Root Canal Therapy in Modesto
Pain: A Red Flag
Your teeth are made up of several layers: outer protective enamel, a secondary layer of dentin, and an inner soft 'pulp' tissue. The pulp is divided into 'chambers', each of which contains nerves, veins, arteries and lymph vessels—everything required to maintain your tooth's health. Atop each pulp chamber are between one and four 'root canals': thin divisions that branch off and facilitate circulation and other activities within the tooth.
Of course, trouble occurs whenever bacteria seep into and infect the pulp chambers. And this is exactly what can happen with a deep cavity, traumatic injury, or fracture. Once inside the tooth, bacteria can either damage or actually kill the pulp, stimulating increased blood flow and cellular activity, thereby building up tremendous pressure within the tooth itself. Because your body cannot relieve this pressure from within the tooth, severe pain results. And that's just the beginning: without treatment, the infection will spread, causing surrounding bone degeneration, eventual tooth loss, and increased pain.
Initially, you may only notice pain when biting, or when taking in hot/cold foods or drinks; but untreated, it becomes constant. At this point, most people seek emergency dental care, but typically it's too late to save the tooth…typically, this situation forces an extraction. And unfortunately, extraction has its own undesirable side effects: neighboring teeth may shift into improper, crooked positions, leading to malocclusion or a poor bite. In turn, a bad bite puts undesirable wear and tear on the entire dentition, creating additional dental problems over time.
All of this simply emphasizes the importance of notifying us at the first sign of pain or sensitivity in any of your teeth. If it's early enough in the process, Dr. Jeppson can perform tests on the problem tooth and recommend root canal therapy.
Relief: Three Simple Steps
The phrase 'root canal' often strikes fear into dental patients. But it doesn't have to. The repair process is actually quite simple and relatively painless because it's performed with local anesthesia. Typically, you'll have up to three appointments. After thoroughly numb the area, our first step in the procedure is to isolate the problem tooth by placing a rubber sheet around it. Next, Dr. Jeppson will create a gap from the crown down into the infected pulp chamber, clear out all the diseased pulp, and reshape the inside area. He may also insert bacteria-fighting medication. At this point, there are three options, depending on the extent of the problem: either seal the crown temporarily to guard against recontamination, leave it open to drain, or fill the canals.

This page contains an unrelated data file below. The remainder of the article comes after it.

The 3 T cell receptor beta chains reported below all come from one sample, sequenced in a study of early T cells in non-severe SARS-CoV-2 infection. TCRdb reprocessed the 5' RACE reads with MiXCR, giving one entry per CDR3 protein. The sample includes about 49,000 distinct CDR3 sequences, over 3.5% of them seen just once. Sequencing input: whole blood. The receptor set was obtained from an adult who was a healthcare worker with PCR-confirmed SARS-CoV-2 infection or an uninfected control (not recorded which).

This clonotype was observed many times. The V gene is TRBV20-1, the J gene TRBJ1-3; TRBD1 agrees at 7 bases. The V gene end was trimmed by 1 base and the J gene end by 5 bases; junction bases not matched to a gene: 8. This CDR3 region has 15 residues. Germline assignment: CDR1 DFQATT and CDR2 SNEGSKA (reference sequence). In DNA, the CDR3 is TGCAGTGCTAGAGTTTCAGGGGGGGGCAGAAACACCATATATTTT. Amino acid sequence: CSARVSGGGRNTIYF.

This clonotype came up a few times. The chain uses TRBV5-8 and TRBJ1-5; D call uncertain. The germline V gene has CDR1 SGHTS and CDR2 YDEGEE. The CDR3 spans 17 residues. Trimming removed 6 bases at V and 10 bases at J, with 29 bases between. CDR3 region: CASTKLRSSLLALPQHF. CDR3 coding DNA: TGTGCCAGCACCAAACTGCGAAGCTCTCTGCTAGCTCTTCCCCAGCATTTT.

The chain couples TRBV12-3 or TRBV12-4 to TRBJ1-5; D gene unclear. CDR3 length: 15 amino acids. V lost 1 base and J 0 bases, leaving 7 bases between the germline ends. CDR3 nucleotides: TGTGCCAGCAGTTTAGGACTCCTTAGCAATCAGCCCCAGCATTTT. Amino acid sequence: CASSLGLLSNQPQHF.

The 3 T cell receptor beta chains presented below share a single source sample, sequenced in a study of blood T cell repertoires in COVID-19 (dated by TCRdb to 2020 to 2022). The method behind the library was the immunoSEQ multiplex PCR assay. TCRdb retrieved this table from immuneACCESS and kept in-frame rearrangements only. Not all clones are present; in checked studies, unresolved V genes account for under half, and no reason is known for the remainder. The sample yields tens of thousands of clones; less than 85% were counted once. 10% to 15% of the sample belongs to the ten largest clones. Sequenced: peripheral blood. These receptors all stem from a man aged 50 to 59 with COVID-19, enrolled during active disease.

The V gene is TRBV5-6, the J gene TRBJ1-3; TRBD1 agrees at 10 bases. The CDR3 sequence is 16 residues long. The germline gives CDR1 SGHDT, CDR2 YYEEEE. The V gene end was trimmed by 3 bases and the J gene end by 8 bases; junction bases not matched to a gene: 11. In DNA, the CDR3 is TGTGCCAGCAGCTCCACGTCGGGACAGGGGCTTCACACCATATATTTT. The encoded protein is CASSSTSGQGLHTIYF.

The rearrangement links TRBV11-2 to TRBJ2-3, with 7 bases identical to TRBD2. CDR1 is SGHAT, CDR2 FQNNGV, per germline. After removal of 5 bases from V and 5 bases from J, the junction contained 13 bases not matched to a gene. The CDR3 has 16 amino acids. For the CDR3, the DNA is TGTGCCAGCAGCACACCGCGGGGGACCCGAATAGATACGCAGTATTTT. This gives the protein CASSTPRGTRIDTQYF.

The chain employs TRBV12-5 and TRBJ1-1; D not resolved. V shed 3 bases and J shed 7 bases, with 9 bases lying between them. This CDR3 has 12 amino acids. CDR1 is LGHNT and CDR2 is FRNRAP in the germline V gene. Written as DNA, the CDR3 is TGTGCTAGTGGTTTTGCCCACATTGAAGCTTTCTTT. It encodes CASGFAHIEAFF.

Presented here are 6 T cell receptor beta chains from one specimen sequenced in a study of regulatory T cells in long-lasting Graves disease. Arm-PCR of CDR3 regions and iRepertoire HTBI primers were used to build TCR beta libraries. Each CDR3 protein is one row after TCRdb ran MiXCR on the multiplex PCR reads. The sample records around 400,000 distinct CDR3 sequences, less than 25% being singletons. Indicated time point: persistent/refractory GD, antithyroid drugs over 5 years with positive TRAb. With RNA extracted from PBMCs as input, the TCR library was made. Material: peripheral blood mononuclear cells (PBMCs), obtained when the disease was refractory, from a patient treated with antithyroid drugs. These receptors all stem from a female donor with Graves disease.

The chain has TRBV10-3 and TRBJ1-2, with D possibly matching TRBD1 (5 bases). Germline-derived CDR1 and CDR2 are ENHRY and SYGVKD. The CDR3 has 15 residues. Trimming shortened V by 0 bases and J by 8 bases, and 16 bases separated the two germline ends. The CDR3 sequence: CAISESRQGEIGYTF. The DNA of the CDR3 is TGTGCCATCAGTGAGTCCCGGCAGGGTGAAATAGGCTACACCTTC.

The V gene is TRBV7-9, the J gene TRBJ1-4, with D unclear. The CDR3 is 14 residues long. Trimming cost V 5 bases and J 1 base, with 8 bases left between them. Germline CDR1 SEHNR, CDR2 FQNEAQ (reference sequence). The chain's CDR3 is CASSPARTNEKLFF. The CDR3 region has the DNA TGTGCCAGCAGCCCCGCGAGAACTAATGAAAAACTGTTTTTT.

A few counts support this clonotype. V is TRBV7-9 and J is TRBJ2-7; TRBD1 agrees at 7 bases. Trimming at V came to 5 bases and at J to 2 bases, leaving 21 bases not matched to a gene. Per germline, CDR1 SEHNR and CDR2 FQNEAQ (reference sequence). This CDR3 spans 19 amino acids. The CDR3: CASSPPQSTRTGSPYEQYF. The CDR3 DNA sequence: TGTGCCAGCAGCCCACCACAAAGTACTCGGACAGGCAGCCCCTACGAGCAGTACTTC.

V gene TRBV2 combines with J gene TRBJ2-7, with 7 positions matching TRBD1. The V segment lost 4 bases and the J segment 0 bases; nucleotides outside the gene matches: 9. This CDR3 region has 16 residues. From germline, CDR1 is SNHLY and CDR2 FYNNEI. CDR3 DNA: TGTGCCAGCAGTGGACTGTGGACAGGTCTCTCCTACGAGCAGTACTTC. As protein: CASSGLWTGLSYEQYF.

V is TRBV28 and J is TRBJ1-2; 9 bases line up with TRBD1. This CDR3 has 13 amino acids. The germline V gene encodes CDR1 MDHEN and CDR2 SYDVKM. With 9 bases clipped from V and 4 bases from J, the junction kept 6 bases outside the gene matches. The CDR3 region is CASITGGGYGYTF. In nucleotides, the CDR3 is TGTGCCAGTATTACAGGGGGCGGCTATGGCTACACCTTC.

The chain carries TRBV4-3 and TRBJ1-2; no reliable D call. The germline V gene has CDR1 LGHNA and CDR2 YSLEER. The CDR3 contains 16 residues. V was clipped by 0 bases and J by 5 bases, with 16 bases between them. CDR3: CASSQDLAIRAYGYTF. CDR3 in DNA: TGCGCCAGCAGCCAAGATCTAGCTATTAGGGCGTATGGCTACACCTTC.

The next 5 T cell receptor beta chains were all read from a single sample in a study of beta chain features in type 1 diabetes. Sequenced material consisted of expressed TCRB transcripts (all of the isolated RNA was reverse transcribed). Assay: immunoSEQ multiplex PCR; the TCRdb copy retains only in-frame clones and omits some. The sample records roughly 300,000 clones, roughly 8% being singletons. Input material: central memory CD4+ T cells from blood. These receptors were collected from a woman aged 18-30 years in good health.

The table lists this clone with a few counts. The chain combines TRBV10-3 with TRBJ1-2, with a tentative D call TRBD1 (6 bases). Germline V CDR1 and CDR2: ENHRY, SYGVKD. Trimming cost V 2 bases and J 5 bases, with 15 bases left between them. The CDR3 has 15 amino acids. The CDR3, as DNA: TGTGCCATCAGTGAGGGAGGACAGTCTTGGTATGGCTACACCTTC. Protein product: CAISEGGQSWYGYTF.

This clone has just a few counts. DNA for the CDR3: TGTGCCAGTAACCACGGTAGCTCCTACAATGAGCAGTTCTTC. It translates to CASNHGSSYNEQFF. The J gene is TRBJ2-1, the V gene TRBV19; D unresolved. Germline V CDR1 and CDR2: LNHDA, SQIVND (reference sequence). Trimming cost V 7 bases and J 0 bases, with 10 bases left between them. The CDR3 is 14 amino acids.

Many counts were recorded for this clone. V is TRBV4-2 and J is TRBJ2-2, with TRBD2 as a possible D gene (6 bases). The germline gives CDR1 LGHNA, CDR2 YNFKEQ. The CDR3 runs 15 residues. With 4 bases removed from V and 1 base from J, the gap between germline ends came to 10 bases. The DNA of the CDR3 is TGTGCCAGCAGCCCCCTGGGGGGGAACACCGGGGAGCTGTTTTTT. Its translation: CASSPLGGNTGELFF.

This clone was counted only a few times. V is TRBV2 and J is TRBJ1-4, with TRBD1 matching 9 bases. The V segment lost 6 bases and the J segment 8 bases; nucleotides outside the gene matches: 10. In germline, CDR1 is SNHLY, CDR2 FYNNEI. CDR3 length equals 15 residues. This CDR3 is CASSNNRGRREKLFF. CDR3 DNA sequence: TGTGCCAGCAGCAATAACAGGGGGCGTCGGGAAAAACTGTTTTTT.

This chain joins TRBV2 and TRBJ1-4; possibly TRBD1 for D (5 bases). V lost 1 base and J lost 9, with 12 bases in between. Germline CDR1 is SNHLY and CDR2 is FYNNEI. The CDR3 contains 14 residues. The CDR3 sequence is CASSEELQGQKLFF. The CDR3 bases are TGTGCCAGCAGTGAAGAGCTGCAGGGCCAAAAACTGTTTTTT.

If you're given a temporary filling, we will probably remove it at a second visit, then fill the pulp chamber and canal with either a rubber-like substance called gutta percha, or another recontamination prevention material. If your tooth is weak, we may insert a metal post above the canal to reinforce it. Finally, once we've filled the cleaned out area, your tooth is permanently sealed. As a last step, Dr. Jeppson will typically strengthen the tooth's structure and improve its appearance with a gold or porcelain crown.
Healing: Better Right Away
Root canal treatments are successful over 95 percent of the time. In very rare instances, an overlooked diseased canal offshoot goes unnoticed, causing the case to be redone. Although you may notice a bit of tissue inflammation-related discomfort for a few days, it is generally controllable with over-the-counter analgesics. Dr. Jeppson will schedule a follow-up exam to monitor tissue healing. Over the long run, you'll need to avoid chewing on hard foods on that tooth, and of course, see us regularly.